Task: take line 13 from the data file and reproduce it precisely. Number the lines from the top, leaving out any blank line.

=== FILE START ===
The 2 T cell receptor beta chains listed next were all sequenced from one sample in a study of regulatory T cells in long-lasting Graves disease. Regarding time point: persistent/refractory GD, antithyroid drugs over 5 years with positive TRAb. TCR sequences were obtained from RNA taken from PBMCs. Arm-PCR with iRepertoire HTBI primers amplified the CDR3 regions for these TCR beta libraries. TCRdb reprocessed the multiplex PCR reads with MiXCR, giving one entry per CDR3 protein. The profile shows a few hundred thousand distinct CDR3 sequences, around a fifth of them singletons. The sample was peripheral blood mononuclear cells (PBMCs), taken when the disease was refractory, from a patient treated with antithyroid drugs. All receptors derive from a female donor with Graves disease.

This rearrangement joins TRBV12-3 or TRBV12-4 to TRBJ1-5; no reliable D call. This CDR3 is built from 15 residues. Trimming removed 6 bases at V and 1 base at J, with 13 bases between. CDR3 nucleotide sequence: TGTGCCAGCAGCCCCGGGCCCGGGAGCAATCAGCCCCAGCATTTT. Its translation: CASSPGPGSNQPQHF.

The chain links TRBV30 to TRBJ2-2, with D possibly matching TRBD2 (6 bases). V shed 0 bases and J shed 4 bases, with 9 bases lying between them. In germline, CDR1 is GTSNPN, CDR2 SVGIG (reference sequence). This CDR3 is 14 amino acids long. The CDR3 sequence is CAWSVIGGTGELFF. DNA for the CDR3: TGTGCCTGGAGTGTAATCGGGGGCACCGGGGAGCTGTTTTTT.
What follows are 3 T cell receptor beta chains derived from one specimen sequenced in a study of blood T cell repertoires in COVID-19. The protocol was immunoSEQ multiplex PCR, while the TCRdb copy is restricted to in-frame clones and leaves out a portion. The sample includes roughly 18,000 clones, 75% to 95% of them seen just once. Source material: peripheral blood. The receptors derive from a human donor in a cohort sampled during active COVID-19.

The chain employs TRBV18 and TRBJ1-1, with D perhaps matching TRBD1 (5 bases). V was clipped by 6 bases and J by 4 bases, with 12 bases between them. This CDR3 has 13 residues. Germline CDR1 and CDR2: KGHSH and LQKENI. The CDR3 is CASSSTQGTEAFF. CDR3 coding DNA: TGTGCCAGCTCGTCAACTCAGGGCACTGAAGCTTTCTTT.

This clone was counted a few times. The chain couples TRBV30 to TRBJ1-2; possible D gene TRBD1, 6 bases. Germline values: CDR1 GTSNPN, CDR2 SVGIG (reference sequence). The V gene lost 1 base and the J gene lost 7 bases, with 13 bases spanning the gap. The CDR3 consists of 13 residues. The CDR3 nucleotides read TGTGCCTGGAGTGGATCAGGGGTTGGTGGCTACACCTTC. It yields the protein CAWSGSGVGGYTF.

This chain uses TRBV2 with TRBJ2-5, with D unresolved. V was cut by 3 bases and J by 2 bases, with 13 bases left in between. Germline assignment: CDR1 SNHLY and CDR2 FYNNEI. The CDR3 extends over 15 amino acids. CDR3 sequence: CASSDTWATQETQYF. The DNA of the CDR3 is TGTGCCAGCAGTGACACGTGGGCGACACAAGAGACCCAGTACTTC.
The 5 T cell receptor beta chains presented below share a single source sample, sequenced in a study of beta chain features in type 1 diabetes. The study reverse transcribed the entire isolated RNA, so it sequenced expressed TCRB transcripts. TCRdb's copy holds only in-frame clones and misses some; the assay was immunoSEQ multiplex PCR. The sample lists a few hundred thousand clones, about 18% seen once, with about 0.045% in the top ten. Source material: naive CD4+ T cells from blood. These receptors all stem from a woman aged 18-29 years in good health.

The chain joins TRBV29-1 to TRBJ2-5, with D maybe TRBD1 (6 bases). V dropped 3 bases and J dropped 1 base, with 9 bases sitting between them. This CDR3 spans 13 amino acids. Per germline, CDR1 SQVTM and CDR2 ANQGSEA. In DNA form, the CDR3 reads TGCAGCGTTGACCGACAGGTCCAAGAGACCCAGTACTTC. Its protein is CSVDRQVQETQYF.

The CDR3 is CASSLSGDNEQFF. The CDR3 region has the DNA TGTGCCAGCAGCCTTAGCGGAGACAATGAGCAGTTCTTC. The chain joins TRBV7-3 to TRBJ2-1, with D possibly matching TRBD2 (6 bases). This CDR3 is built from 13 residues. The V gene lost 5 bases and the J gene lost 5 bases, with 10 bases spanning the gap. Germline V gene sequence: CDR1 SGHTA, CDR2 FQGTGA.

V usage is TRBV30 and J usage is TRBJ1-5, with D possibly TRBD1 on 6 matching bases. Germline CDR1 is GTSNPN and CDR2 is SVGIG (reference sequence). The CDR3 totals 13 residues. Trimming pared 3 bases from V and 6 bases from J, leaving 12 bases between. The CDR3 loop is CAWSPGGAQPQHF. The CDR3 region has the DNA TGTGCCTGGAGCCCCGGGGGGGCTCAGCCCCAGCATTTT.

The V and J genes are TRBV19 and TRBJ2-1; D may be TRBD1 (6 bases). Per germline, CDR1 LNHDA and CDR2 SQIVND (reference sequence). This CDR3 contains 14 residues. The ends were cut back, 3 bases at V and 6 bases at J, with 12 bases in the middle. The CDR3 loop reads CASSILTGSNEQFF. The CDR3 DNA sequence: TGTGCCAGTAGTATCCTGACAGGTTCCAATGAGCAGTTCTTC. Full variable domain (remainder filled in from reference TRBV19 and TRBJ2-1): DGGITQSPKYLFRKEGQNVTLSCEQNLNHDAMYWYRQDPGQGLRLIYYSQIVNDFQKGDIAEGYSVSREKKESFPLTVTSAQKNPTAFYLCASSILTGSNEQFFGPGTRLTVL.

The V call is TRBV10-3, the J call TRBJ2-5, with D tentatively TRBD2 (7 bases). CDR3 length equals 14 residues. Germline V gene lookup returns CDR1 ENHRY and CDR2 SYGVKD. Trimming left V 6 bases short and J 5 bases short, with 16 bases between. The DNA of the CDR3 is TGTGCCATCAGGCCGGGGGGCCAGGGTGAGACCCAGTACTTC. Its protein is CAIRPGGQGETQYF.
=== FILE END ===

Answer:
The V call is TRBV10-3, the J call TRBJ2-5, with D tentatively TRBD2 (7 bases). CDR3 length equals 14 residues. Germline V gene lookup returns CDR1 ENHRY and CDR2 SYGVKD. Trimming left V 6 bases short and J 5 bases short, with 16 bases between. The DNA of the CDR3 is TGTGCCATCAGGCCGGGGGGCCAGGGTGAGACCCAGTACTTC. Its protein is CAIRPGGQGETQYF.